Climate Action Plan sector working groups developing gap analysis |

Climate Action Plan sector working groups developing gap analysis

Routt County Climate Action Plan Collaborative Board member Sarah Jones, left, emphasizes a point during the board's most recent meeting on Friday, Oct. 28, 2022, at Hayden Town Hall.
Suzie Romig/Steamboat Pilot & Today

The five sector working groups under the umbrella of the Routt County Climate Action Plan Collaborative Board are being finalized this month and include more than 50 local and industry expert volunteers.

The working groups currently are conducting a gap analysis to prioritize recommended actions to help leaders move forward with specific measures to reduce greenhouse gas emissions across the county. The sector groups are soliciting input about what climate action items are in the works by the four municipalities and Routt County, which all adopted the Climate Action Plan by August 2021.

“Our focus is on getting people engaged with the CAP, knowing what’s in the plan and knowing why it matters,” board chair Beth Melton explained at the most recent Climate Action Plan meeting on Friday, Oct. 28, at Hayden Town Hall. “Education and communication are important roles.”

A fifth and final working group representing the economic sector was approved by the board last week. Working groups in the areas of energy, land use, transportation, waste and economy follow the countywide Climate Action Plan, found at The working group members encompass a wide range of local expertise ranging from private business and nonprofit leaders to city and county employees.

The sixth major goal of the Climate Action Plan is accountability, which will be managed by the overall nine-member collaborative board, Melton said.

The currently designated working group chairs include former state representative and retired college professor Diane Mitsch-Bush for transportation, Yampa Valley Electric Association General Manager Steve Johnson for energy, retired conservation organization director Geoff Blakeslee for land use and Community Agriculture Alliance Program Coordinator Meredith Rose for waste.

The next step for the board is scheduling in-person meetings before the end of the year with the governmental adoptees of the plan and other key organizations across the county that represent sectors for greenhouse gas pollution emissions.

“How can the working groups support you? What are your goals? What info do you need?” Melton noted for the agenda with upcoming partner and organization meetings. “Everyone adopted the CAP, and what that actually means in practice is still to be determined.”

Board members emphasized that the signatories to the Climate Action Plan agreed to a general strategic direction to make decisions that reduce pollution emissions. However, the working groups’ gap analysis will help to create a prioritized menu of steps to spur leaders to tackle next actions.

According to the Routt County webpage on the climate challenge, the top climate threats facing the region include increased temperatures, reduced snowpack, increased wildfire risk, increased drought, increased variability in precipitation patterns and increased flooding.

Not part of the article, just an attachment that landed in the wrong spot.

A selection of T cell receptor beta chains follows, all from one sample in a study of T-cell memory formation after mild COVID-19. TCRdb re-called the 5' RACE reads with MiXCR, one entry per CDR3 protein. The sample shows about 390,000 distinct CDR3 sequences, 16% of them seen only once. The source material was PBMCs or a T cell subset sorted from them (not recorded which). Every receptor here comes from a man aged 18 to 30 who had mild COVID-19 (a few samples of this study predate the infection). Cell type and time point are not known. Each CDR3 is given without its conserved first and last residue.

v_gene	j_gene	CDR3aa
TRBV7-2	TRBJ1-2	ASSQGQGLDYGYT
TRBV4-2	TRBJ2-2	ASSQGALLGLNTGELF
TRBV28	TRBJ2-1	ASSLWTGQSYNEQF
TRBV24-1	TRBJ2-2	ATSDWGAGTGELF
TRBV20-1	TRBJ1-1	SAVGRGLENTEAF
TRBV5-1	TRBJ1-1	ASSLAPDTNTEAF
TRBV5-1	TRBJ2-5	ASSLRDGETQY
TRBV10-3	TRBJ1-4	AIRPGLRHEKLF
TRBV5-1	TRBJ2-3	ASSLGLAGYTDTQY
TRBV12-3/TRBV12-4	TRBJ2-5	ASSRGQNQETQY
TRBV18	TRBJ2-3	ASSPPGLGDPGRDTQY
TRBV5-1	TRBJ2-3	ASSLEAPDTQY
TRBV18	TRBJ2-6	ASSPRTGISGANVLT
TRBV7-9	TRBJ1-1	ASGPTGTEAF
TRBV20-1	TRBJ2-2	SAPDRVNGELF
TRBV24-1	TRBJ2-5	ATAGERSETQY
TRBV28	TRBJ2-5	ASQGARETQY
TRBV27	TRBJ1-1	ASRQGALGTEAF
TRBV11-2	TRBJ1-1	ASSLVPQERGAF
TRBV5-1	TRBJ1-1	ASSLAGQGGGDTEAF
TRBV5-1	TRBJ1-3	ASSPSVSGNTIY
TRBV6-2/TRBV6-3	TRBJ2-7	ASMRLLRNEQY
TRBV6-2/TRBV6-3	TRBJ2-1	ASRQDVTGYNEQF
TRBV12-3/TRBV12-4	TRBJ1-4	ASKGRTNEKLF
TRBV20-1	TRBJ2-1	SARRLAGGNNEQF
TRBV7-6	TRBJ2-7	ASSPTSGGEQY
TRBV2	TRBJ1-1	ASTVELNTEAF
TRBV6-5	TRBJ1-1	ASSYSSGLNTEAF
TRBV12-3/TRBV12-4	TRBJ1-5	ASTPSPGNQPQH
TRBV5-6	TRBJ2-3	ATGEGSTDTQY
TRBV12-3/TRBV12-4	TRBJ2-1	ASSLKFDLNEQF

“Routt County recognizes the urgent need to reduce emissions and prevent the worst impacts of climate change,” according to the Climate Action Plan. “If current emissions levels are not abated, the county and similar mountain communities and local tourism-based economies across Colorado and the Southwest are in danger of experiencing significant impacts from changes in the regional climate.”

The adopted plan includes 22 basic strategies to reduce emissions and increase sustainability across the community ranging from increasing renewable fuel sources to having 20% of vehicles registered in the county being electric by 2030. If all strategies were implemented successfully, the county could reduce community-wide greenhouse gas emissions by 35% by 2030 and 74% by 2050 compared to the 2018 emissions baseline, according to the plan.

Steamboat Springs, Routt County, Hayden, Oak Creek and Yampa adopted the countywide plan, and the collaborative board includes a representative from each organization, plus four community members. The board acknowledged last week that aligning municipal decisions with emissions reduction measures can be challenging.

“It’s going to be a challenge to get people on board and to get people aligned with what’s in the plan, but all the municipalities have signed off on the plan,” Blakeslee said.

“Each municipality adopting or creating their specific goals will help provide that accountability in decision-making,” said board member Sarah Jones, director of sustainability and community engagement for Steamboat Ski & Resort Corp. “The range of strategies is really quite wide.”

Climate Action Plan board meetings are open to the public, and the next meeting is planned for 10 a.m. Nov. 18 at the downtown county courthouse with the following meeting on Dec. 16.

The Climate Action Plan board officially kicked off in January, and Johnson will roll off the board in January 2023. The board is recruiting for an interested community member to fill that seat with applications due by Nov. 17. More information is available through the Yampa Valley Sustainability Council at

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